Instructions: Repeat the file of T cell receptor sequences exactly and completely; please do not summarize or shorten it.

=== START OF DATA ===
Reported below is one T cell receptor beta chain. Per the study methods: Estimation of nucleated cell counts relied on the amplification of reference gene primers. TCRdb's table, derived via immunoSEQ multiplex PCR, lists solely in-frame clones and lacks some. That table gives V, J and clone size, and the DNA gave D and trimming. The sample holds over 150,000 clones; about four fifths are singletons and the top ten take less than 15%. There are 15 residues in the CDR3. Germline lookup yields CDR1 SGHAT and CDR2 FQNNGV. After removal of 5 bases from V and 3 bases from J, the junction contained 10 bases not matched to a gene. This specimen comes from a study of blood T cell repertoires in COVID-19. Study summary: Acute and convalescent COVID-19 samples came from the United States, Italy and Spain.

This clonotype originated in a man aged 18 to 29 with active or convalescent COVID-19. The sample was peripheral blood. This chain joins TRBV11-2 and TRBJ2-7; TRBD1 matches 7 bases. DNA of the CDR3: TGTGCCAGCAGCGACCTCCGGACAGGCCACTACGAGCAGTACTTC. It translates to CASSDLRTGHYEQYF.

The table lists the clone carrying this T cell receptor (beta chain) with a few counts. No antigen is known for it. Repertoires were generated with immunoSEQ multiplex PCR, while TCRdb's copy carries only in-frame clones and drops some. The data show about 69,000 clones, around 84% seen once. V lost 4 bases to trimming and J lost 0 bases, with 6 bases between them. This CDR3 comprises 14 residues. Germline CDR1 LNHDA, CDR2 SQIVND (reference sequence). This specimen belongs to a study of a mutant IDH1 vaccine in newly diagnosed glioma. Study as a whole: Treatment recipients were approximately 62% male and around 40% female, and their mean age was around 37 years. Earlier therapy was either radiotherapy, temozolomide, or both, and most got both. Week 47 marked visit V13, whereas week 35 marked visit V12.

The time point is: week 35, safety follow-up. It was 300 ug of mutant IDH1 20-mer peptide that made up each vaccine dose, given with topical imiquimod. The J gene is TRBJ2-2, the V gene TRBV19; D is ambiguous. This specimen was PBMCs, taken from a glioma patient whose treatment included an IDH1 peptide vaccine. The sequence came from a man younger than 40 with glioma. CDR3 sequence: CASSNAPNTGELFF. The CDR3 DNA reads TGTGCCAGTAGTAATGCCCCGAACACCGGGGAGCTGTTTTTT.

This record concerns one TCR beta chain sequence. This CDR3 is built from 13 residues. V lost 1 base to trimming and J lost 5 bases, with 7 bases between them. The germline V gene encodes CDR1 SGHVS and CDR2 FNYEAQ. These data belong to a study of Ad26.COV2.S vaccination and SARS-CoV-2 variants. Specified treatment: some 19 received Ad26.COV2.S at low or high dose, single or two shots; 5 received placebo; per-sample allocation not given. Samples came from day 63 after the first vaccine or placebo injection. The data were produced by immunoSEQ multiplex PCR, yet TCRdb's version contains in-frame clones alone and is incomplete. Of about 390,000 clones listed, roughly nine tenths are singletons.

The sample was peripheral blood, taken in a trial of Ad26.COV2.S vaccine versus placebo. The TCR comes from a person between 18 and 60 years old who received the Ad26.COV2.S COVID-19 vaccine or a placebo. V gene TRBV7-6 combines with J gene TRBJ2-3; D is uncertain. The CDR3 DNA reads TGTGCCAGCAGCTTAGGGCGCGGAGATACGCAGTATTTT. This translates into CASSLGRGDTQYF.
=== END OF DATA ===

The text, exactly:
Reported below is one T cell receptor beta chain. Per the study methods: Estimation of nucleated cell counts relied on the amplification of reference gene primers. TCRdb's table, derived via immunoSEQ multiplex PCR, lists solely in-frame clones and lacks some. That table gives V, J and clone size, and the DNA gave D and trimming. The sample holds over 150,000 clones; about four fifths are singletons and the top ten take less than 15%. There are 15 residues in the CDR3. Germline lookup yields CDR1 SGHAT and CDR2 FQNNGV. After removal of 5 bases from V and 3 bases from J, the junction contained 10 bases not matched to a gene. This specimen comes from a study of blood T cell repertoires in COVID-19. Study summary: Acute and convalescent COVID-19 samples came from the United States, Italy and Spain.

This clonotype originated in a man aged 18 to 29 with active or convalescent COVID-19. The sample was peripheral blood. This chain joins TRBV11-2 and TRBJ2-7; TRBD1 matches 7 bases. DNA of the CDR3: TGTGCCAGCAGCGACCTCCGGACAGGCCACTACGAGCAGTACTTC. It translates to CASSDLRTGHYEQYF.

The table lists the clone carrying this T cell receptor (beta chain) with a few counts. No antigen is known for it. Repertoires were generated with immunoSEQ multiplex PCR, while TCRdb's copy carries only in-frame clones and drops some. The data show about 69,000 clones, around 84% seen once. V lost 4 bases to trimming and J lost 0 bases, with 6 bases between them. This CDR3 comprises 14 residues. Germline CDR1 LNHDA, CDR2 SQIVND (reference sequence). This specimen belongs to a study of a mutant IDH1 vaccine in newly diagnosed glioma. Study as a whole: Treatment recipients were approximately 62% male and around 40% female, and their mean age was around 37 years. Earlier therapy was either radiotherapy, temozolomide, or both, and most got both. Week 47 marked visit V13, whereas week 35 marked visit V12.

The time point is: week 35, safety follow-up. It was 300 ug of mutant IDH1 20-mer peptide that made up each vaccine dose, given with topical imiquimod. The J gene is TRBJ2-2, the V gene TRBV19; D is ambiguous. This specimen was PBMCs, taken from a glioma patient whose treatment included an IDH1 peptide vaccine. The sequence came from a man younger than 40 with glioma. CDR3 sequence: CASSNAPNTGELFF. The CDR3 DNA reads TGTGCCAGTAGTAATGCCCCGAACACCGGGGAGCTGTTTTTT.

This record concerns one TCR beta chain sequence. This CDR3 is built from 13 residues. V lost 1 base to trimming and J lost 5 bases, with 7 bases between them. The germline V gene encodes CDR1 SGHVS and CDR2 FNYEAQ. These data belong to a study of Ad26.COV2.S vaccination and SARS-CoV-2 variants. Specified treatment: some 19 received Ad26.COV2.S at low or high dose, single or two shots; 5 received placebo; per-sample allocation not given. Samples came from day 63 after the first vaccine or placebo injection. The data were produced by immunoSEQ multiplex PCR, yet TCRdb's version contains in-frame clones alone and is incomplete. Of about 390,000 clones listed, roughly nine tenths are singletons.

The sample was peripheral blood, taken in a trial of Ad26.COV2.S vaccine versus placebo. The TCR comes from a person between 18 and 60 years old who received the Ad26.COV2.S COVID-19 vaccine or a placebo. V gene TRBV7-6 combines with J gene TRBJ2-3; D is uncertain. The CDR3 DNA reads TGTGCCAGCAGCTTAGGGCGCGGAGATACGCAGTATTTT. This translates into CASSLGRGDTQYF.